What To Do for a Patient With Headaches and a Small Syrinx?
My patient is a 27-year-old woman who has been suffering severe headaches for the last year. Her headaches are aggravated by cough and mild sneezing, and have not responded to treatment with analgesics, carbamazepine, or antidepressants. Results of laboratory investigations are within normal ranges. Brain CT scan is normal. MRI of the cervical spine shows very small syrinx that did not increase in size on follow-up MRI 6 months later. Do you have any suggestions?
Ali M. Abdulaziz, MD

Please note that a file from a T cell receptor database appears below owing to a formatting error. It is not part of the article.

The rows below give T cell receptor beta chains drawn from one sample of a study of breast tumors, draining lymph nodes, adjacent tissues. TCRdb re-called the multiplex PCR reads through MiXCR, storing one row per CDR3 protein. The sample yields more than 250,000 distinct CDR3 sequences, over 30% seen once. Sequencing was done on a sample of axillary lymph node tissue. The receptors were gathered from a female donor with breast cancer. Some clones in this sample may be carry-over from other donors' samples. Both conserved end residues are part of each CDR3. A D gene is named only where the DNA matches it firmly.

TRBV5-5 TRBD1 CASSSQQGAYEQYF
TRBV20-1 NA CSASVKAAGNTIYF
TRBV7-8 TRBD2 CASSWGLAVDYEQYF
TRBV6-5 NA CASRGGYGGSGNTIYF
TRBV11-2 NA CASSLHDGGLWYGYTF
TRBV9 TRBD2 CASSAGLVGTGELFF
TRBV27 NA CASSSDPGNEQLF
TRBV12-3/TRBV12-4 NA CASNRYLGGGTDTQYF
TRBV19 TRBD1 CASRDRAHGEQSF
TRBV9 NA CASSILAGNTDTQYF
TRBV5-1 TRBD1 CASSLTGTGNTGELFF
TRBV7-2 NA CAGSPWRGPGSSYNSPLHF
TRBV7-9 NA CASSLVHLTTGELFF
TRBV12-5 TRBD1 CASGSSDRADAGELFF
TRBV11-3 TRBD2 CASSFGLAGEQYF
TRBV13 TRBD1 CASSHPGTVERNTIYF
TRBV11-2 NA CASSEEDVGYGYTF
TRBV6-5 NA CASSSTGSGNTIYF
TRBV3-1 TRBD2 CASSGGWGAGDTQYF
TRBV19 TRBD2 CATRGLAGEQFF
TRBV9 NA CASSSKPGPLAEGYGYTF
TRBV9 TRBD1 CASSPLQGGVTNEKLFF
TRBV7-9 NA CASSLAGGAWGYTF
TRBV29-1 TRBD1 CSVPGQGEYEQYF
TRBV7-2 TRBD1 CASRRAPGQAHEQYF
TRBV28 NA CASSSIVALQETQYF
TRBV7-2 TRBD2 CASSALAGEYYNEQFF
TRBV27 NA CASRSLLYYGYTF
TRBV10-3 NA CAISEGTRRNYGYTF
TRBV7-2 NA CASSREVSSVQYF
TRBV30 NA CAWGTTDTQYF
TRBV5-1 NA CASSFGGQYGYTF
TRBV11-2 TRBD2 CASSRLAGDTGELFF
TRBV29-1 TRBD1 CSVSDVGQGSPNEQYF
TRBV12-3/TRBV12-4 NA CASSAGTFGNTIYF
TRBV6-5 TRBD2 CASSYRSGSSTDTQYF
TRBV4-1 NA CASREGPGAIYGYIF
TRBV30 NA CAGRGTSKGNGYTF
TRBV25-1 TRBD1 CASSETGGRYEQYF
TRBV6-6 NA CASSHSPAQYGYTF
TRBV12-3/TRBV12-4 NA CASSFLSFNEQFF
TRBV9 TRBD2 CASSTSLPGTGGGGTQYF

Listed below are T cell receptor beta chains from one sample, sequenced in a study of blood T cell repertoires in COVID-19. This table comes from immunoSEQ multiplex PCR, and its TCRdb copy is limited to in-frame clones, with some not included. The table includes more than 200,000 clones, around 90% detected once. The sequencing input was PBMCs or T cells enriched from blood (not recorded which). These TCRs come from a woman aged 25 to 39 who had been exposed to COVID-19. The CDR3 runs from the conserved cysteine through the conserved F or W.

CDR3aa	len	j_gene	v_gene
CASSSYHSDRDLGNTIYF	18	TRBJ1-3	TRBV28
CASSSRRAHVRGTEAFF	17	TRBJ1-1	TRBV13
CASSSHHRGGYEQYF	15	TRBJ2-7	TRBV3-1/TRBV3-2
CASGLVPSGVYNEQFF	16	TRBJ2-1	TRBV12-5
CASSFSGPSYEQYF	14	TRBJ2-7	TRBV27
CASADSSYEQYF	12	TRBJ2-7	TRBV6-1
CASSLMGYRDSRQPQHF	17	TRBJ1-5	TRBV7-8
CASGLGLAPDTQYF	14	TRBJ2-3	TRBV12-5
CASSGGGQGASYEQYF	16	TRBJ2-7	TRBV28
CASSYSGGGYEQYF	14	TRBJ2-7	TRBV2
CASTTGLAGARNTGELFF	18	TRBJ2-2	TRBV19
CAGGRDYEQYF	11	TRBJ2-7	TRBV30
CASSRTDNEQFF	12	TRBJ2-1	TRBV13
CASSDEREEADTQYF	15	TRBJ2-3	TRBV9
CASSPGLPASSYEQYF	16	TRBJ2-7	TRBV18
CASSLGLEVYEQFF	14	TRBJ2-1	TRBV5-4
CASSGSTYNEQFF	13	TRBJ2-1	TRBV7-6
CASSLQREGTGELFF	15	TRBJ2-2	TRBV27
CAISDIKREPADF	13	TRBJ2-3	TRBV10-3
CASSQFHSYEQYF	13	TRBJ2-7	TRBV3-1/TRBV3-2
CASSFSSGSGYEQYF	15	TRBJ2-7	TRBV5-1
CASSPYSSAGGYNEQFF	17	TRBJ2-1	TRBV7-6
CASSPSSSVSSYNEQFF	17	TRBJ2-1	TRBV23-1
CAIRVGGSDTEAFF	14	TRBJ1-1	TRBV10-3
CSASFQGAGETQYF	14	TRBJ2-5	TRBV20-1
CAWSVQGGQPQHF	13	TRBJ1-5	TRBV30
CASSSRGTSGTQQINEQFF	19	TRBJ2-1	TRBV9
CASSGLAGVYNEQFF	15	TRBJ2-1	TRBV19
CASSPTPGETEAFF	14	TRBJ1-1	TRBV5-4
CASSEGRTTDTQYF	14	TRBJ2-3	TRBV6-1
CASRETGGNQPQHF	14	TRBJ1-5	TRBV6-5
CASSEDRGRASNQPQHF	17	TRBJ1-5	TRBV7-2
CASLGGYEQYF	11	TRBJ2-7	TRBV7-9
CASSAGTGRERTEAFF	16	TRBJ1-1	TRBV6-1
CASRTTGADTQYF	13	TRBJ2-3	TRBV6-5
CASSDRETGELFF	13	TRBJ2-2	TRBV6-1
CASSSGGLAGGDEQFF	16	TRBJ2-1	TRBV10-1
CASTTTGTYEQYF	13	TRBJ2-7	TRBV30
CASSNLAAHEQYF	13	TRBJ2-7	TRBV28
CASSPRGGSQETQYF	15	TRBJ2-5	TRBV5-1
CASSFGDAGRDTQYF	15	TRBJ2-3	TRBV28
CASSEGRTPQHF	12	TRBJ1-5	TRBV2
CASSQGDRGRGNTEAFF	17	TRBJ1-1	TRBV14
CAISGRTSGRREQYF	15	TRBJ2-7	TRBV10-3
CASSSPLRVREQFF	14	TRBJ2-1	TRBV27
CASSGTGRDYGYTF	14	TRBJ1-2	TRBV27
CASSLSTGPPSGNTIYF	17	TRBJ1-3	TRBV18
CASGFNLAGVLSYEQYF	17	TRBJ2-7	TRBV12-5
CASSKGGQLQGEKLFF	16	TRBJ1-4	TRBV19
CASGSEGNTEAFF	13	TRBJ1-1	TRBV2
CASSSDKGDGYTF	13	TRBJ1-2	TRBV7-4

The finding of a syrinx, even a very small syrinx, with accompanying headaches that are aggravated by sneezing and coughing is significant. This constellation of symptoms might represent a response to Chiari malformation that would require decompression of the foramen magnum. A CT of the posterior fossa of the brain is often difficult to interpret, and therefore, I would obtain an MRI of the craniocervical junction with CSF flow studies. This would demonstrate both the anatomical and functional relationship of the cerebral tonsils to the foramen magnum and brain stem. Occasionally, even a small amount of tonsillar herniation can be symptomatic, and the CSF flow studies will aid in making the diagnosis in this situation.